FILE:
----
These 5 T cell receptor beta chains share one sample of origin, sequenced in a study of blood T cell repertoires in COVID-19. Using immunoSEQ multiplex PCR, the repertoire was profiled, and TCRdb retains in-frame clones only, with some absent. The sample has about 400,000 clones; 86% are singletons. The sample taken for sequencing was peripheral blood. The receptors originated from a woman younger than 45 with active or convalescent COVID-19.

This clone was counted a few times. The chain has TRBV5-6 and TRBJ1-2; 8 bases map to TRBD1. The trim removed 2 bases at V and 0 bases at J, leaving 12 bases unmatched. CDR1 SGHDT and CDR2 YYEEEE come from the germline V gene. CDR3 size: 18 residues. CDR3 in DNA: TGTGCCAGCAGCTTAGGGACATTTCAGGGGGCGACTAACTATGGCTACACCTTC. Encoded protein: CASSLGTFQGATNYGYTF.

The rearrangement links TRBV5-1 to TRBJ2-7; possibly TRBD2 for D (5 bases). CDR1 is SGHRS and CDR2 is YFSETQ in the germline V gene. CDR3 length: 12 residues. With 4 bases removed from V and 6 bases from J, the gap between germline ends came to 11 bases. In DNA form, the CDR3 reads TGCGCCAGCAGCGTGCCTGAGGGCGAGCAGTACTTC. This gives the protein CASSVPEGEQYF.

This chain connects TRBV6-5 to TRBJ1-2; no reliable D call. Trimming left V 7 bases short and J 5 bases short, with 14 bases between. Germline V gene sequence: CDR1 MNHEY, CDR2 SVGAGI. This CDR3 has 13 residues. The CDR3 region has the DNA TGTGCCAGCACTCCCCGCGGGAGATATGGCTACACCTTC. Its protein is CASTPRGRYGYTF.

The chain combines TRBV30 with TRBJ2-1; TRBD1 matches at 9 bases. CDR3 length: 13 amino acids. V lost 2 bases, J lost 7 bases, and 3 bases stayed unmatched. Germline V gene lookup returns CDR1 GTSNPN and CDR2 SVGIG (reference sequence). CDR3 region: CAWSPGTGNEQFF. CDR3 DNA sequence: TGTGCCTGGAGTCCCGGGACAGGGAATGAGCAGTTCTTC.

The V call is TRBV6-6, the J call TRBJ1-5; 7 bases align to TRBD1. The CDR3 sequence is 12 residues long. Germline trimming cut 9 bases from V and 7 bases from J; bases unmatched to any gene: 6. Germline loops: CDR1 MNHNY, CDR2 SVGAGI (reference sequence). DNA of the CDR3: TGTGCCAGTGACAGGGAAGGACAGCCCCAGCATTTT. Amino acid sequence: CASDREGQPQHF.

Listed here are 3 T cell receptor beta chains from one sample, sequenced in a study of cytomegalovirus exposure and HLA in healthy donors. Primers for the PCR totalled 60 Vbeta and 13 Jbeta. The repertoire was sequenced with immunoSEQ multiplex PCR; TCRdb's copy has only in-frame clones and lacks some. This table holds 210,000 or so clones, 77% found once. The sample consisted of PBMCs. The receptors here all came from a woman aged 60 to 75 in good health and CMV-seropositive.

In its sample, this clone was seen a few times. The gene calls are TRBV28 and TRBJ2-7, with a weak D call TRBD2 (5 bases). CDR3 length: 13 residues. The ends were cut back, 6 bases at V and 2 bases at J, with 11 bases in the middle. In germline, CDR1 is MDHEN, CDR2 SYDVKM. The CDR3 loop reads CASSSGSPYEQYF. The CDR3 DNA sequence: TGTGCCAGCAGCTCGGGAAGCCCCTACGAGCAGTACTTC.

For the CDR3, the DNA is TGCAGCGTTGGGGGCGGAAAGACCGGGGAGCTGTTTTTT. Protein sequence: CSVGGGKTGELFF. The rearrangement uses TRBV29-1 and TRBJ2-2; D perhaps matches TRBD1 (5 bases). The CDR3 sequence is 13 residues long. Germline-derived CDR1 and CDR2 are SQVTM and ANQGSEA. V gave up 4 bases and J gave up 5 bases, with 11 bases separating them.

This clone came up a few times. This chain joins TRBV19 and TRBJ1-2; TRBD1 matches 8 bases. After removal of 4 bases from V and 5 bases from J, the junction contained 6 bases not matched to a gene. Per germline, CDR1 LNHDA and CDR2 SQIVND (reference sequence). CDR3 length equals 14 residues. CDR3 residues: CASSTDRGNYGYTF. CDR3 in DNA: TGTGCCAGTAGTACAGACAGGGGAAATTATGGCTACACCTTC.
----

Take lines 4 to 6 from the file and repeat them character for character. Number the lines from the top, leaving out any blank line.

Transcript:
This chain connects TRBV6-5 to TRBJ1-2; no reliable D call. Trimming left V 7 bases short and J 5 bases short, with 14 bases between. Germline V gene sequence: CDR1 MNHEY, CDR2 SVGAGI. This CDR3 has 13 residues. The CDR3 region has the DNA TGTGCCAGCACTCCCCGCGGGAGATATGGCTACACCTTC. Its protein is CASTPRGRYGYTF.

The chain combines TRBV30 with TRBJ2-1; TRBD1 matches at 9 bases. CDR3 length: 13 amino acids. V lost 2 bases, J lost 7 bases, and 3 bases stayed unmatched. Germline V gene lookup returns CDR1 GTSNPN and CDR2 SVGIG (reference sequence). CDR3 region: CAWSPGTGNEQFF. CDR3 DNA sequence: TGTGCCTGGAGTCCCGGGACAGGGAATGAGCAGTTCTTC.

The V call is TRBV6-6, the J call TRBJ1-5; 7 bases align to TRBD1. The CDR3 sequence is 12 residues long. Germline trimming cut 9 bases from V and 7 bases from J; bases unmatched to any gene: 6. Germline loops: CDR1 MNHNY, CDR2 SVGAGI (reference sequence). DNA of the CDR3: TGTGCCAGTGACAGGGAAGGACAGCCCCAGCATTTT. Amino acid sequence: CASDREGQPQHF.